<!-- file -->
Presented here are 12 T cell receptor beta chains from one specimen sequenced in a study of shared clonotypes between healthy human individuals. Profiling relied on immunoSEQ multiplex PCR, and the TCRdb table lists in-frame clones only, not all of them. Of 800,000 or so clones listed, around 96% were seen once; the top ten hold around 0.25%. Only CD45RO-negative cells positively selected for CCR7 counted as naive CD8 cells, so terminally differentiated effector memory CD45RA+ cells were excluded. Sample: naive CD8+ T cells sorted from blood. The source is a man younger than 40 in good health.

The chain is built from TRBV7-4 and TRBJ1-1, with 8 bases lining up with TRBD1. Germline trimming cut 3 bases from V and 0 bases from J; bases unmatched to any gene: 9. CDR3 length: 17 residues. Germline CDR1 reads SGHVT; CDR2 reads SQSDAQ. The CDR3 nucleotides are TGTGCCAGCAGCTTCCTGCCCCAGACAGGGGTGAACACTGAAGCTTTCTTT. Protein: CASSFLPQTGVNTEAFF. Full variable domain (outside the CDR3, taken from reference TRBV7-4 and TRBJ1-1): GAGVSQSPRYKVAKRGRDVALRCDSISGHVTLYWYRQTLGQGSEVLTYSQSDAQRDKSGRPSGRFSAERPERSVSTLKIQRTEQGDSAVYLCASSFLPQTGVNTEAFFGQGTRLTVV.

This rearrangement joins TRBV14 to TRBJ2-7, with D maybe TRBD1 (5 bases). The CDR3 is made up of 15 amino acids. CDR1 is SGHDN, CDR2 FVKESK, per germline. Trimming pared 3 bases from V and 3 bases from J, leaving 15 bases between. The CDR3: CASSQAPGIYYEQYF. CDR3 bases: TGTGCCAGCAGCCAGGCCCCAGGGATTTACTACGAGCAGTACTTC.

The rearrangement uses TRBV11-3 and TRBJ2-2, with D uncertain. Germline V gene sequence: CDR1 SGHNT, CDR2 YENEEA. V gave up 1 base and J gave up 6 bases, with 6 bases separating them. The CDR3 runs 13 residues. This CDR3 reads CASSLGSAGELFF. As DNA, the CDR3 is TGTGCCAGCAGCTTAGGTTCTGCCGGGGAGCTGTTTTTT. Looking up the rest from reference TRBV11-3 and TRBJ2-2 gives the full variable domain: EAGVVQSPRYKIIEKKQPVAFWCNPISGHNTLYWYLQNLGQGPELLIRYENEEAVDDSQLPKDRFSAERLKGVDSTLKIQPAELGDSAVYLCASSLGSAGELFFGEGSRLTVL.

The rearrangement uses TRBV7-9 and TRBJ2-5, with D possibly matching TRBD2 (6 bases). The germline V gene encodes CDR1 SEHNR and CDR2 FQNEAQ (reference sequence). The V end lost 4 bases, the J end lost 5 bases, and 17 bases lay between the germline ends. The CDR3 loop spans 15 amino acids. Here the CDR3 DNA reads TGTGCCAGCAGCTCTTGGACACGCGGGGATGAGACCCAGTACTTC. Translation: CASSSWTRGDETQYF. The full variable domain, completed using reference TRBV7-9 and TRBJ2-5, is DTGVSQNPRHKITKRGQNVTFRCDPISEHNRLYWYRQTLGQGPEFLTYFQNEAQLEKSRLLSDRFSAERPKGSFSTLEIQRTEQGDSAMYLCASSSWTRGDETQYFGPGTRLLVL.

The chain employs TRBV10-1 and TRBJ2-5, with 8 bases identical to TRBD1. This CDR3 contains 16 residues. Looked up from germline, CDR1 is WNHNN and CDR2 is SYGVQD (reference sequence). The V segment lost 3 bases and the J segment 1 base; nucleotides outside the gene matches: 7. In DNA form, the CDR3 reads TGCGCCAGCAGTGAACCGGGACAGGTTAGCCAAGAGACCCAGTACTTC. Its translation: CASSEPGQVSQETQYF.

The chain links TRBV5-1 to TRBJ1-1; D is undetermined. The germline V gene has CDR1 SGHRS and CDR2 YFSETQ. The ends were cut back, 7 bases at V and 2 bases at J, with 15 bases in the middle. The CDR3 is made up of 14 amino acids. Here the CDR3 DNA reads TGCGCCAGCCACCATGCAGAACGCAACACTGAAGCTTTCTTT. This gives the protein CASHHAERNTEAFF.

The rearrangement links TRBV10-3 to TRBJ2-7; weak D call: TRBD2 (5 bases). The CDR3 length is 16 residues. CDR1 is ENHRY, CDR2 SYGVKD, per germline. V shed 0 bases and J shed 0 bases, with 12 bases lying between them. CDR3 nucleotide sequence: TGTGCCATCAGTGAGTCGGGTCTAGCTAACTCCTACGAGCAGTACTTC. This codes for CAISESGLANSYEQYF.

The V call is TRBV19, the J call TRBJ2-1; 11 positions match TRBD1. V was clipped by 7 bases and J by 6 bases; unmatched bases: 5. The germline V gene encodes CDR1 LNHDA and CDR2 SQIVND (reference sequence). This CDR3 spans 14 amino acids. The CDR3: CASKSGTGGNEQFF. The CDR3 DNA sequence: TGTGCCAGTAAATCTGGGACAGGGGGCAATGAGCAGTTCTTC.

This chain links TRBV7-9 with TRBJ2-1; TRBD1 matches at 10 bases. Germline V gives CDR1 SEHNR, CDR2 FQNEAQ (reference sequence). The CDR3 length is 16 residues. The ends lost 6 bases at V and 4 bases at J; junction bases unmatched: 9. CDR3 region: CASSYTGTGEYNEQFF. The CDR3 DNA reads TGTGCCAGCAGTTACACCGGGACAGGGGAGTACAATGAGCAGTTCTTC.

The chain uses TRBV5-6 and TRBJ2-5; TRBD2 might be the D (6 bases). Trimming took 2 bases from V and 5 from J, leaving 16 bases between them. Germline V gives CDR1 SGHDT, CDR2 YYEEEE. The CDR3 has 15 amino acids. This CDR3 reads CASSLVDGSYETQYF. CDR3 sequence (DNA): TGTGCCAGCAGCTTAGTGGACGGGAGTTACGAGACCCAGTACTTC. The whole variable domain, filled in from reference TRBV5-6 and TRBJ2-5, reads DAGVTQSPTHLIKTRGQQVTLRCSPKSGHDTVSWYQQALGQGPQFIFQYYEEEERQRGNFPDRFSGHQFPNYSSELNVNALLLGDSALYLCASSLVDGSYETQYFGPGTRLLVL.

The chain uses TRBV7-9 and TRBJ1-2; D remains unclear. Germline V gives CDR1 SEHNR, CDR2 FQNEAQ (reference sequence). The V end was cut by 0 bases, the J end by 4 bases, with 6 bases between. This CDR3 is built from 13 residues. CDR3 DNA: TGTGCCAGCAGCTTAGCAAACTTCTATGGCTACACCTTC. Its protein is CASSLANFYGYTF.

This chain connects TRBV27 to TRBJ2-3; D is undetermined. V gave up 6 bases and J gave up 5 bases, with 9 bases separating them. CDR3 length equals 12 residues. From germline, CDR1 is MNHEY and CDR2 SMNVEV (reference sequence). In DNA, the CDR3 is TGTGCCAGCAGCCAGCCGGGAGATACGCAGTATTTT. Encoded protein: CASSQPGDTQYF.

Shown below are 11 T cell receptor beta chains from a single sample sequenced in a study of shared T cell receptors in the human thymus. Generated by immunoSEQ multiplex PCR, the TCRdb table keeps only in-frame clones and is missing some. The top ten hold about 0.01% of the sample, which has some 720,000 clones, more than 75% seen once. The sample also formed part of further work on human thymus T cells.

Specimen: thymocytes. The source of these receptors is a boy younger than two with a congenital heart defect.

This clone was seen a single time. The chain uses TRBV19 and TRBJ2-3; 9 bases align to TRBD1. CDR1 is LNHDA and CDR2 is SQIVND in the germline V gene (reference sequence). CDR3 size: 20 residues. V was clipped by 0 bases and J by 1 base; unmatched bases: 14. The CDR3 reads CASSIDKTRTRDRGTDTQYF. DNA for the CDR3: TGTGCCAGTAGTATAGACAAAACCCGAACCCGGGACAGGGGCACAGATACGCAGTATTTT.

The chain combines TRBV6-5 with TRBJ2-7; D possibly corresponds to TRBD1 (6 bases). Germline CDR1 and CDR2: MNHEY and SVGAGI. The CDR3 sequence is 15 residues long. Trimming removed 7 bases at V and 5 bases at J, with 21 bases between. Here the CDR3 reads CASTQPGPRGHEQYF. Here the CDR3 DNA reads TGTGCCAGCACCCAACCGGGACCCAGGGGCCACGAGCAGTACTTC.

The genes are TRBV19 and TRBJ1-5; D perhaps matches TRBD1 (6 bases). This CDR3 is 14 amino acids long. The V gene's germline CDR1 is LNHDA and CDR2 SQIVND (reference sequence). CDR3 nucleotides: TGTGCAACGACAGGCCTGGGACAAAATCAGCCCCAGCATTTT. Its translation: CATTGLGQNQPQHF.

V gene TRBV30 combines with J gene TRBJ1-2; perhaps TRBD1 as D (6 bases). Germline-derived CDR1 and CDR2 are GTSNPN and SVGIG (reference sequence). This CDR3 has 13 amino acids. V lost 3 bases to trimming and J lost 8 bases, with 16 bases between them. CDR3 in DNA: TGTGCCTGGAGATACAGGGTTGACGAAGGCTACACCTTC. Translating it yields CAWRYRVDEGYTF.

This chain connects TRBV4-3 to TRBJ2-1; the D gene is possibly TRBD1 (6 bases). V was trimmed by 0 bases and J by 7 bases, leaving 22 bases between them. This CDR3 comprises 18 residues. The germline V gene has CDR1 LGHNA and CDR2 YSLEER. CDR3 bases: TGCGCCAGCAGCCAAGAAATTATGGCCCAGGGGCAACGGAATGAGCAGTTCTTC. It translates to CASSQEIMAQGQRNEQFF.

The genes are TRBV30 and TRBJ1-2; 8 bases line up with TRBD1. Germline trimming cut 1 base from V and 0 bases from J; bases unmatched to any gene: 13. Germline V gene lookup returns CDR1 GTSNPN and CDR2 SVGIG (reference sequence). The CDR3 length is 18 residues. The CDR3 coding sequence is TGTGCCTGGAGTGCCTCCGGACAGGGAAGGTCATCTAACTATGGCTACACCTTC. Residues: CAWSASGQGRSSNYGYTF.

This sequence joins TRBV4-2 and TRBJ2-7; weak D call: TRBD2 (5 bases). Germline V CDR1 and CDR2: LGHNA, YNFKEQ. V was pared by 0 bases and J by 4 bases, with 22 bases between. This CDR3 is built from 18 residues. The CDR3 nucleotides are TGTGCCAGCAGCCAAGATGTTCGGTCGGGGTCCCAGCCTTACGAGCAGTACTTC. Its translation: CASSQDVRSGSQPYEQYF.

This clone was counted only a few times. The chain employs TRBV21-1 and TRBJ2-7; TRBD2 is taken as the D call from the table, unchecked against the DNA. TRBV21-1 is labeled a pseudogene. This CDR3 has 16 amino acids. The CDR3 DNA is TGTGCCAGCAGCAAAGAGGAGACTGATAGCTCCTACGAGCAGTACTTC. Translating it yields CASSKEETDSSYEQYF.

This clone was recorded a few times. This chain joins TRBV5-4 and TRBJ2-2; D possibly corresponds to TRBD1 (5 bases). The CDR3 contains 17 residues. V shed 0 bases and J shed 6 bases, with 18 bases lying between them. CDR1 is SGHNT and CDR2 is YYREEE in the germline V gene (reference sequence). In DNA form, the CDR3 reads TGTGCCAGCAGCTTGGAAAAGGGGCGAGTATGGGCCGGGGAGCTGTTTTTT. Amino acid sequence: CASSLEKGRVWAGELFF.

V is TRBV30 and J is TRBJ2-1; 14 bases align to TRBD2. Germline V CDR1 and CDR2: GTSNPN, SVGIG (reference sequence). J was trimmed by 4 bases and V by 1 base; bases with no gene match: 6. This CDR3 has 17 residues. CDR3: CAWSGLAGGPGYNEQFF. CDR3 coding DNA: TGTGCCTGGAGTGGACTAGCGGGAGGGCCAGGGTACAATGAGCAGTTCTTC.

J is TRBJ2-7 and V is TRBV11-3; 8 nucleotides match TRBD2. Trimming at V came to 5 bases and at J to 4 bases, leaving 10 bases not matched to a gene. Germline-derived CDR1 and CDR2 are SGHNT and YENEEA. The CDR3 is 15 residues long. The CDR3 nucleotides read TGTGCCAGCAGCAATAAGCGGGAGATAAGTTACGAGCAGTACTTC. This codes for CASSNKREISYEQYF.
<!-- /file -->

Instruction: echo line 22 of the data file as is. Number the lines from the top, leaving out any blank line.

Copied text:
This sequence joins TRBV4-2 and TRBJ2-7; weak D call: TRBD2 (5 bases). Germline V CDR1 and CDR2: LGHNA, YNFKEQ. V was pared by 0 bases and J by 4 bases, with 22 bases between. This CDR3 is built from 18 residues. The CDR3 nucleotides are TGTGCCAGCAGCCAAGATGTTCGGTCGGGGTCCCAGCCTTACGAGCAGTACTTC. Its translation: CASSQDVRSGSQPYEQYF.